Murray finds positives in defeat as he prepares for hard courts

The semi-finals can be the hardest stage at which to lose, but for Andy Murray there was the consolation that it was Rafael Nadal who had denied him the chance to become Britain's first Wimbledon men's singles finalist for 72 years.

"I love the guy," Murray said as he reflected on his defeat by the world No 1 on Friday. "As a player I think he's the best thing that has ever happened to tennis. I play so much tennis, but he's the only guy I love to watch. I have a lot of respect for him as well.

"Obviously you're desperate to win – I hate losing – but when the match is finished I have a lot of respect for him. I've known him since we were very young."

The respect is mutual. "I felt sorry for him because he's a very nice person, a very good person," Nadal said. "I wished him best of luck for the rest of the season, and sorry for today."

Nadal has been a key figure in Murray's life. It was a conversation between the two teenagers that led to the Scot basing himself at the Sanchez-Casal academy in Barcelona when he was 15, while his victories over the Spaniard at the 2008 US Open and 2010 Australian Open were arguably the best performances of his career.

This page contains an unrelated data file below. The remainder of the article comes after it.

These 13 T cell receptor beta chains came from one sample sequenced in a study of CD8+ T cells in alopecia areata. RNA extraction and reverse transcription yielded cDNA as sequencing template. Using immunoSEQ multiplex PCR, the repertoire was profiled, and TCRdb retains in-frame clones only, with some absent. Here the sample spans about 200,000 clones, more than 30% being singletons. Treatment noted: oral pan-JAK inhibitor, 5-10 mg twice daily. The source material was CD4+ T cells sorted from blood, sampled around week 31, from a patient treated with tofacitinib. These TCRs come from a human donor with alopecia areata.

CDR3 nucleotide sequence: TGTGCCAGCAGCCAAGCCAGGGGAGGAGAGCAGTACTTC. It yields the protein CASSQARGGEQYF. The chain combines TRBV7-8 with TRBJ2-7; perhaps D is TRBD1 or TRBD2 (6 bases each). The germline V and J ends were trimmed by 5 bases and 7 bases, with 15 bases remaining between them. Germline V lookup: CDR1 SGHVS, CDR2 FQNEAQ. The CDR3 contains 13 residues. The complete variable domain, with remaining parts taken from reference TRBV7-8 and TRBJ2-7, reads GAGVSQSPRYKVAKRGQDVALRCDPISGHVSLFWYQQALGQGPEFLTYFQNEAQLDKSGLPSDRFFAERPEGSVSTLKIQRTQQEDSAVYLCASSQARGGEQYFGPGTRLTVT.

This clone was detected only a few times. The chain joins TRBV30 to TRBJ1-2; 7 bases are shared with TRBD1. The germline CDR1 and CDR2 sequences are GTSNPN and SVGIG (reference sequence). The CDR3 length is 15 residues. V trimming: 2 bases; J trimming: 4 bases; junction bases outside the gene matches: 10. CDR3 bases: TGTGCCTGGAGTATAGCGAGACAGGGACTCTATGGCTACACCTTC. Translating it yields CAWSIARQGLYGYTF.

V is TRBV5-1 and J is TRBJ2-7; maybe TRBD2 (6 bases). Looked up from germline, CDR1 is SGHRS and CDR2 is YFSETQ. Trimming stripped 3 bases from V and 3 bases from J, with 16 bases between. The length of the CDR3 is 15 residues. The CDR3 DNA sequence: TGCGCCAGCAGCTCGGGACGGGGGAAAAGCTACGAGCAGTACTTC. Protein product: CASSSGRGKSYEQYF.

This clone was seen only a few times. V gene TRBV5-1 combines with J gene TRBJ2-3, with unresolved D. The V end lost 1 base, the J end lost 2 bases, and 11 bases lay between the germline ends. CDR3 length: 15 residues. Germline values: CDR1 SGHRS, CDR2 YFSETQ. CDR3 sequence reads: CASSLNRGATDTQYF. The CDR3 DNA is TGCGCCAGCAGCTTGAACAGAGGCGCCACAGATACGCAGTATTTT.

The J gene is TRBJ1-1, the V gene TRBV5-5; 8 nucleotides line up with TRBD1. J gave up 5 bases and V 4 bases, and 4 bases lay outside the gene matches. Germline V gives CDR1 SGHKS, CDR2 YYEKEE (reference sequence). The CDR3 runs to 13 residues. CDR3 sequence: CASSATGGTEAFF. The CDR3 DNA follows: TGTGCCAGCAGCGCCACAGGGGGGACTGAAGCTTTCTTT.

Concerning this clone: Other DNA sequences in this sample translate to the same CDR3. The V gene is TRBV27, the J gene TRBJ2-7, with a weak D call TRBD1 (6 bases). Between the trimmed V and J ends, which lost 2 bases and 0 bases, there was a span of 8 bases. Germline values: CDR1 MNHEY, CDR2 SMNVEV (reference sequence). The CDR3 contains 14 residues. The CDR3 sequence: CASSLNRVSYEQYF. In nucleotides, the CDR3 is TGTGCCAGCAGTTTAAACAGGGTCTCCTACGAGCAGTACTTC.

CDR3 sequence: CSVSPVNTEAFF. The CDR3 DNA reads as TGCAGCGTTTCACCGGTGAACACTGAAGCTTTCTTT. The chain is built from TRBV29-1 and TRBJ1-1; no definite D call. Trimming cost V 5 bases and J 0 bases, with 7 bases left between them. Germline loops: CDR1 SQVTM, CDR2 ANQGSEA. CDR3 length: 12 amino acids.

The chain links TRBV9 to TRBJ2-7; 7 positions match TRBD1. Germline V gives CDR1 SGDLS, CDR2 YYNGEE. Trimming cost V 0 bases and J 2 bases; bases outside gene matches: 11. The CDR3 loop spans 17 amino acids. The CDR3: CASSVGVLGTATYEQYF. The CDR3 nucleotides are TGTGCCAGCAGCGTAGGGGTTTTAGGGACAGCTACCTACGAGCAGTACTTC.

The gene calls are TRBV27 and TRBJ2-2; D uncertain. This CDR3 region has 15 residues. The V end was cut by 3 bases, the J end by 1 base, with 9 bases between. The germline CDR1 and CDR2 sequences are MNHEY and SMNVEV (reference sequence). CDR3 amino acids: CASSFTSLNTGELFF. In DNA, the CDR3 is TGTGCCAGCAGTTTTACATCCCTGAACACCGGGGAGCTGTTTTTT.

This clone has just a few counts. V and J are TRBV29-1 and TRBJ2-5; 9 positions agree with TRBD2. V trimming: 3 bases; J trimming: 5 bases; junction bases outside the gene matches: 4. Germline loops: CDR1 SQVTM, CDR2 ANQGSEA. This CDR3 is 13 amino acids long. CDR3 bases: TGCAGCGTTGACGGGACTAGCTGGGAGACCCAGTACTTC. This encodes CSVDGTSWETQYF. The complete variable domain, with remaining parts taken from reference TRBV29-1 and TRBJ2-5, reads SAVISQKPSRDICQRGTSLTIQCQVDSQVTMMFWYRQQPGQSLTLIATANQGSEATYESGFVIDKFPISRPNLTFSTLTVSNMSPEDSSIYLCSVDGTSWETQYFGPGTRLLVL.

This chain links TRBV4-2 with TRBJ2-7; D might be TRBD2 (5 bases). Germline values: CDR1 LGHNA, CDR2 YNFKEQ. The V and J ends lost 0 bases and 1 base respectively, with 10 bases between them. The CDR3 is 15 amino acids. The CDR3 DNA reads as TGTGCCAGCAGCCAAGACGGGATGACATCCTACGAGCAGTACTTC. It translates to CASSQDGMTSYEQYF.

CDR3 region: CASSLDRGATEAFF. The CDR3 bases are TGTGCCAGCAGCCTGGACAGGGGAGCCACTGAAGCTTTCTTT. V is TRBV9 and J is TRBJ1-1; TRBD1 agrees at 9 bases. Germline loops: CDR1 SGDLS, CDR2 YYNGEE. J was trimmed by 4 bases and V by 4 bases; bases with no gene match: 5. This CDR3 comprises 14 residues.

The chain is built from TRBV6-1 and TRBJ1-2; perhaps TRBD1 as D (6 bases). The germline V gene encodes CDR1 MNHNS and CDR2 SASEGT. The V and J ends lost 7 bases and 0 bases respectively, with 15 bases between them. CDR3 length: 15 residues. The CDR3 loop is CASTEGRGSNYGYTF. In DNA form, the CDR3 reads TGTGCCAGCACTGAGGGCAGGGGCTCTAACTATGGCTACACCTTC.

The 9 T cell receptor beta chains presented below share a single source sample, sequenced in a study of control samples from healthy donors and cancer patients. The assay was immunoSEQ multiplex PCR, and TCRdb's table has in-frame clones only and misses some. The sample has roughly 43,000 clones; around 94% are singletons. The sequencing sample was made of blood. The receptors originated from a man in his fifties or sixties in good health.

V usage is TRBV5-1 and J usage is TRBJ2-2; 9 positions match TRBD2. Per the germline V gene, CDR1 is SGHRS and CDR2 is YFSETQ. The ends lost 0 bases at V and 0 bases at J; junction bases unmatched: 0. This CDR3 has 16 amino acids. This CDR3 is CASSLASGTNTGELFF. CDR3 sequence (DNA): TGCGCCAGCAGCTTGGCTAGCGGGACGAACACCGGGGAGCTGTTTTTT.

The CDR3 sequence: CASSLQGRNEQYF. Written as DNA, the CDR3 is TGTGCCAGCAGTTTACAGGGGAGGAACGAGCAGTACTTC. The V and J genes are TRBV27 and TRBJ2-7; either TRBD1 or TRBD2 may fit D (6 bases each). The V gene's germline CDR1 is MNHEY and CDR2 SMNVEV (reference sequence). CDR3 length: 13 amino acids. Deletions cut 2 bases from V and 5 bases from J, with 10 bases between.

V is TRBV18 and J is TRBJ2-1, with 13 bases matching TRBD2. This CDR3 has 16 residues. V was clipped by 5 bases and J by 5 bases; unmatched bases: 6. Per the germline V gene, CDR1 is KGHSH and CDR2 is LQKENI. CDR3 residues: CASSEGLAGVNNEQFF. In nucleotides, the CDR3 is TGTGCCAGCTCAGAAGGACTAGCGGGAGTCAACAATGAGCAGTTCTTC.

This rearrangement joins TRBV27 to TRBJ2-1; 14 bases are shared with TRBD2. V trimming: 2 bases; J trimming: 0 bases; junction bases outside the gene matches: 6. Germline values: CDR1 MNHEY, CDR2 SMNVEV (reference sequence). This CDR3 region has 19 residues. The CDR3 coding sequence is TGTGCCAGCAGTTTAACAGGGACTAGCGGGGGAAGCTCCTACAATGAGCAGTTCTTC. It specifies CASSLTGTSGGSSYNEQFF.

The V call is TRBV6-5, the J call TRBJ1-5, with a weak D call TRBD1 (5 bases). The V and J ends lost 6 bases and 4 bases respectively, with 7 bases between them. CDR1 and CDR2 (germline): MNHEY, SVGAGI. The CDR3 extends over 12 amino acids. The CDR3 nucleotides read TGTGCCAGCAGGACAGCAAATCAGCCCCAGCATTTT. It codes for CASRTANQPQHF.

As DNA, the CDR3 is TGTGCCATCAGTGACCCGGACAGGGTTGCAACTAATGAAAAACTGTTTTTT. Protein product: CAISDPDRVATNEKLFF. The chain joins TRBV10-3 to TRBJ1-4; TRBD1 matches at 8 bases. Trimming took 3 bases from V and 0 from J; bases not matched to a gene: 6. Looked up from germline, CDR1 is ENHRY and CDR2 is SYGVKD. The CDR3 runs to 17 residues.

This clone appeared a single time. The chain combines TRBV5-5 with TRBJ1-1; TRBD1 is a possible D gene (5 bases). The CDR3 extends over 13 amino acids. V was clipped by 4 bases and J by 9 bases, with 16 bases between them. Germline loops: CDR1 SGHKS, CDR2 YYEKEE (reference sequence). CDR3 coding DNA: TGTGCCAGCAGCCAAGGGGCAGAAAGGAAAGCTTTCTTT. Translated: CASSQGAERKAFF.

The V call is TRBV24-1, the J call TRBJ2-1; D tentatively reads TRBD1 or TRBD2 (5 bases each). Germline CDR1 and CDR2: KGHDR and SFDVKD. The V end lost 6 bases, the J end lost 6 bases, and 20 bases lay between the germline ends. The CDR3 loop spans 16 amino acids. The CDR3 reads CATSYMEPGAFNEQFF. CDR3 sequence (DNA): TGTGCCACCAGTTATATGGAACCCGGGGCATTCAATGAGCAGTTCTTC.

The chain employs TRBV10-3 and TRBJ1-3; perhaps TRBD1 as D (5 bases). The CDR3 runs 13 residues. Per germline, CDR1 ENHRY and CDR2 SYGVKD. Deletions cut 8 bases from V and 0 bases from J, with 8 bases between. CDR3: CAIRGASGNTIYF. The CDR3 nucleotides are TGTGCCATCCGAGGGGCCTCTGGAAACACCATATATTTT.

Friday's defeat, Murray's eighth in 11 meetings with Nadal, set another benchmark for the Scot. Being able to play the big points with the steely resolve that the world No 1 showed may be a quality that players are born with rather than one that can be honed, but there were other lessons Murray could take from Nadal's near-faultless display.

"Obviously I'm going to have to improve certain things," Murray said. "There are certain things I can do on the court better than Rafa, but there are obviously things that he does that no one else in the world can do.

"I've been hitting my forehand great all tournament, but it needs to get better to be on a par or similar to his. It's a very different shot. I hit the ball a lot flatter, but that's a shot that can cause him problems. If I can hit hard and flat it gives me a chance.

"I need to play better up at the net. I can serve and volley better. This is the best I've served this year, for sure. I was winning between 75 and 80 per cent of the points on my first serve."

He added: "When you're out there you're not focusing on how well he's playing. I was just trying to find ways to win. But I'm sure he did play great, because when I came off I didn't feel like I played that terribly. When you do get your chances against him, you have to play great tennis to take them. That was the main difference. When he was down break points he played great tennis and I didn't on my own serve at the end of the third set."